This tells us everything we need to know about Vita, and why Virginia Woolf fell in love with her – but I am getting ahead of myself here. To me, Vita is fascinating not only because of her affair with Woolf, but also because of her earlier grande passion with Violet Trefusis, socialite, writer and daughter of Edward VII’s mistress Alice Keppel. Even the manner in which their affair became public knowledge is the stuff of fiction – Vita recorded every detail in a memoir discovered after her death by her son Nigel Nicolson in a locked Gladstone bag he had to cut open with a knife. It is impossible to look away from these pages of Portrait of a Marriage for a second: first, Vita is her alter-ego Julian, striding through Charing Cross station in a WWI soldier’s uniform so that she can conduct her affair with Violet brazenly, in public; then, she is dramatically eloping with Violet to Paris; finally, there is the inevitable, spectacular crisis, involving their husbands flying to Amiens to physically separate the lovers from one another.

Vita’s affair with Virginia Woolf seems quieter and more muted in comparison, but it did inspire Woolf’s 1928 novel Orlando, famously described by Nigel Nicolson as ‘the longest love letter in literature’. Woolf records in her 1927 diary that she has an idea for ‘a biography beginning the year 1500 and continuing to the present day, called Orlando: Vita, only with a change about from one sex to another’; the novel also features Violet Trefusis in the guise of the Russian princess Sasha. Woolf is a hundred years ahead of her time both in her diaries and in the novel itself, in which:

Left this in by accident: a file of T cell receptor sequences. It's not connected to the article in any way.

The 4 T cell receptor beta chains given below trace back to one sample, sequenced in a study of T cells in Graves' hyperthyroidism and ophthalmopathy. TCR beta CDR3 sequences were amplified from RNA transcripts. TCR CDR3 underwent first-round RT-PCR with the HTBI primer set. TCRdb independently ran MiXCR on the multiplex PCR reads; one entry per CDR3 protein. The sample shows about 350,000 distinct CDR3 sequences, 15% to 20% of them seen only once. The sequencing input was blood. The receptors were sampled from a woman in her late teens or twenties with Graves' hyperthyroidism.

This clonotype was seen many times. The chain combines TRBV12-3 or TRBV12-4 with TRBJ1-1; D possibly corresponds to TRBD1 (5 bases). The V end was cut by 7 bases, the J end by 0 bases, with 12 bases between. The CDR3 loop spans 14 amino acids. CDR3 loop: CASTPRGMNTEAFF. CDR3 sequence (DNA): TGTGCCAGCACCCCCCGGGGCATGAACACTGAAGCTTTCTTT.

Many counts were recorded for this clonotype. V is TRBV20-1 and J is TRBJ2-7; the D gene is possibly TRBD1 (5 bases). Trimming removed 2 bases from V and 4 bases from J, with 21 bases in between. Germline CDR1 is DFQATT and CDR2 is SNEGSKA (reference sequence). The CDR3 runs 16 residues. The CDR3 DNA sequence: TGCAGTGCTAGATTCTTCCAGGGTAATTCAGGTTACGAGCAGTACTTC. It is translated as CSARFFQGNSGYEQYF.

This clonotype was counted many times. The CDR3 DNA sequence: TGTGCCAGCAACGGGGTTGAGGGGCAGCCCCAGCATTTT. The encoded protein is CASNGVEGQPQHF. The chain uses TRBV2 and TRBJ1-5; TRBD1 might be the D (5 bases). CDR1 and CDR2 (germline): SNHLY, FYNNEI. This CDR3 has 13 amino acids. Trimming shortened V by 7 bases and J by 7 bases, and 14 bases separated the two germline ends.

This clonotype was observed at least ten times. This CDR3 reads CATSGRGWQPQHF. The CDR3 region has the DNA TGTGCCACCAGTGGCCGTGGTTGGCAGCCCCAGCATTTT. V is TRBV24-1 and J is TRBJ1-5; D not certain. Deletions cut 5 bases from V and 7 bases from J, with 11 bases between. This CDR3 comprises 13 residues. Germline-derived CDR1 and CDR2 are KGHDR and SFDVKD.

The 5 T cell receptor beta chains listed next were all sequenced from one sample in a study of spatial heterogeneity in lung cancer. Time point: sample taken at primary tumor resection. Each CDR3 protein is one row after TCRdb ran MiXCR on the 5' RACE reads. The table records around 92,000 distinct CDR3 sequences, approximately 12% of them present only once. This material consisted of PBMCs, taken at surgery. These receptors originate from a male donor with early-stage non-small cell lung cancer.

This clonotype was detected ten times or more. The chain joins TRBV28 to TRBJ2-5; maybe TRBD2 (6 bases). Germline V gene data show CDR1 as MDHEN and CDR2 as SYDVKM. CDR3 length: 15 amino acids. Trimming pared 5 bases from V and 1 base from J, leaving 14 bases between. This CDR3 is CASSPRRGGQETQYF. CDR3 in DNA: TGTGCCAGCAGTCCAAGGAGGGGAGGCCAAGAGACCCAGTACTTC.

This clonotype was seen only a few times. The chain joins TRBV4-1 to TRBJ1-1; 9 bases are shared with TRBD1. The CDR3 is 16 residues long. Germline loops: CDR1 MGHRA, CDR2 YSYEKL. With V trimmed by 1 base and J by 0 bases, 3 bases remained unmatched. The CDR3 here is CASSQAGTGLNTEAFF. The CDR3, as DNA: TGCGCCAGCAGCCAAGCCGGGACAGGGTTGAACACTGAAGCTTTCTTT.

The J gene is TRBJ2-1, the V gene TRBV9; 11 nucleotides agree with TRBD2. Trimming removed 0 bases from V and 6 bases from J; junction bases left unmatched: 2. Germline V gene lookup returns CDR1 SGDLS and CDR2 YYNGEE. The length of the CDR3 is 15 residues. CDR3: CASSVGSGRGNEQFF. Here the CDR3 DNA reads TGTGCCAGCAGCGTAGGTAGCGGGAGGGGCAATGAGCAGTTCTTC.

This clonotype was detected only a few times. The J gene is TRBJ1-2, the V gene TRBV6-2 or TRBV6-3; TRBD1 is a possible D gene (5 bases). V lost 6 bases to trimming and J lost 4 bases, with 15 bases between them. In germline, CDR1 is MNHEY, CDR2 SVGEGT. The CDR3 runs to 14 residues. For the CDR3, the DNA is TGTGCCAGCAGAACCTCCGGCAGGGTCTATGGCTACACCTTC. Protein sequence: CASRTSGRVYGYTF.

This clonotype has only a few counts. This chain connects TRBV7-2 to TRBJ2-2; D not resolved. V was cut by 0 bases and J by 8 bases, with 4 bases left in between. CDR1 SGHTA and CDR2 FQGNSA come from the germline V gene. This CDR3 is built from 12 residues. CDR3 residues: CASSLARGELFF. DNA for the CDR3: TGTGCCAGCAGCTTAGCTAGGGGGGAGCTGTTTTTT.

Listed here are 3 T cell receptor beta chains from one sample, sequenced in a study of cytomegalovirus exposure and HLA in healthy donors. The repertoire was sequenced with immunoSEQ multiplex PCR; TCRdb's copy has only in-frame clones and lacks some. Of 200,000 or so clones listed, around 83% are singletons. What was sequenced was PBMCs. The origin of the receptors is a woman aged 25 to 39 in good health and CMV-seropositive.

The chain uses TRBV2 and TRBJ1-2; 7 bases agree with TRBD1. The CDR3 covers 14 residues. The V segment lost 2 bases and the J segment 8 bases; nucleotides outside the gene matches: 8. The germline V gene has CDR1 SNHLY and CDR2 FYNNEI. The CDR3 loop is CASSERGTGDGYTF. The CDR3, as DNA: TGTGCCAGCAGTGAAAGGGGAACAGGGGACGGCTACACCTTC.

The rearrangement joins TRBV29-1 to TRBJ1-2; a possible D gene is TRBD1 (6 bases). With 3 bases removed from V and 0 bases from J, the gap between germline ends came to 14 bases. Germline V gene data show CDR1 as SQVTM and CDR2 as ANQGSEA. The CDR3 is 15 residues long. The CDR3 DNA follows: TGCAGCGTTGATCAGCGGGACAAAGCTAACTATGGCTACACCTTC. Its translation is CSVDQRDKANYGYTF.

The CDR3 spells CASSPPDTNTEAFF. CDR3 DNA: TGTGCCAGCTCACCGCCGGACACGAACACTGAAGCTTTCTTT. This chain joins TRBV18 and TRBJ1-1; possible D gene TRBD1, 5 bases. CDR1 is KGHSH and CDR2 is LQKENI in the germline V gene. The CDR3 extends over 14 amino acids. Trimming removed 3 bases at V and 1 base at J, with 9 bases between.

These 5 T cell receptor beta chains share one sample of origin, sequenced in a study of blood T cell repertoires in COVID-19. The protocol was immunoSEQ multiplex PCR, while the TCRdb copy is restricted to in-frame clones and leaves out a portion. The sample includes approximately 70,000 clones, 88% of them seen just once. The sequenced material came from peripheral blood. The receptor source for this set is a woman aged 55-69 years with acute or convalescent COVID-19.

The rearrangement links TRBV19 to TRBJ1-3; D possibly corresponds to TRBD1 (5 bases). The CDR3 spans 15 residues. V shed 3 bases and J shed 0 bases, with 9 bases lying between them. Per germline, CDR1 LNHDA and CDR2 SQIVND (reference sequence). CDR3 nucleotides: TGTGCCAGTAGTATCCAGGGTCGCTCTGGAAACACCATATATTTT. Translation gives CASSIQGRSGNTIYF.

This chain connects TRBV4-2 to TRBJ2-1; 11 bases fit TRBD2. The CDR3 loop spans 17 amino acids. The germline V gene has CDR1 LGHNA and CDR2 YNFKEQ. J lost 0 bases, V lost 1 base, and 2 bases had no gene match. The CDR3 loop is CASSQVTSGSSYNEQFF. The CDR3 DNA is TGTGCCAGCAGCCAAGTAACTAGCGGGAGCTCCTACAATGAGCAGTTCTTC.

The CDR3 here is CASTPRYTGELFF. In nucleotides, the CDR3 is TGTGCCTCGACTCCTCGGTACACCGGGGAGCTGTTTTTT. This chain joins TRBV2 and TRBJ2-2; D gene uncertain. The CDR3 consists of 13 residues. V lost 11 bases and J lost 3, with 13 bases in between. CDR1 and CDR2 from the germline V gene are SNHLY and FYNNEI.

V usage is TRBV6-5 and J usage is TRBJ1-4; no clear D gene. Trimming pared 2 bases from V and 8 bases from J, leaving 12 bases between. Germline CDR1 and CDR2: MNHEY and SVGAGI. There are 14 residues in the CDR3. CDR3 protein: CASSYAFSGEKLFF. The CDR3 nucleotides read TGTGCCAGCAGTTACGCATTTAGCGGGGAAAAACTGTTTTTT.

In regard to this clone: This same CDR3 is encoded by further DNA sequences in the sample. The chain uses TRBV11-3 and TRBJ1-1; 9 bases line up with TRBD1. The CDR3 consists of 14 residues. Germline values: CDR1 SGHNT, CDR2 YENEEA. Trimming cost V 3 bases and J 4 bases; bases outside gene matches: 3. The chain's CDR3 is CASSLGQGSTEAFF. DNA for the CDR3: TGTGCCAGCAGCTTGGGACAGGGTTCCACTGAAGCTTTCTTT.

Orlando had become a woman – there is no denying it. But in every other respect, Orlando remained precisely as he had been. The change of sex, though it altered their future, did nothing whatever to alter their identity.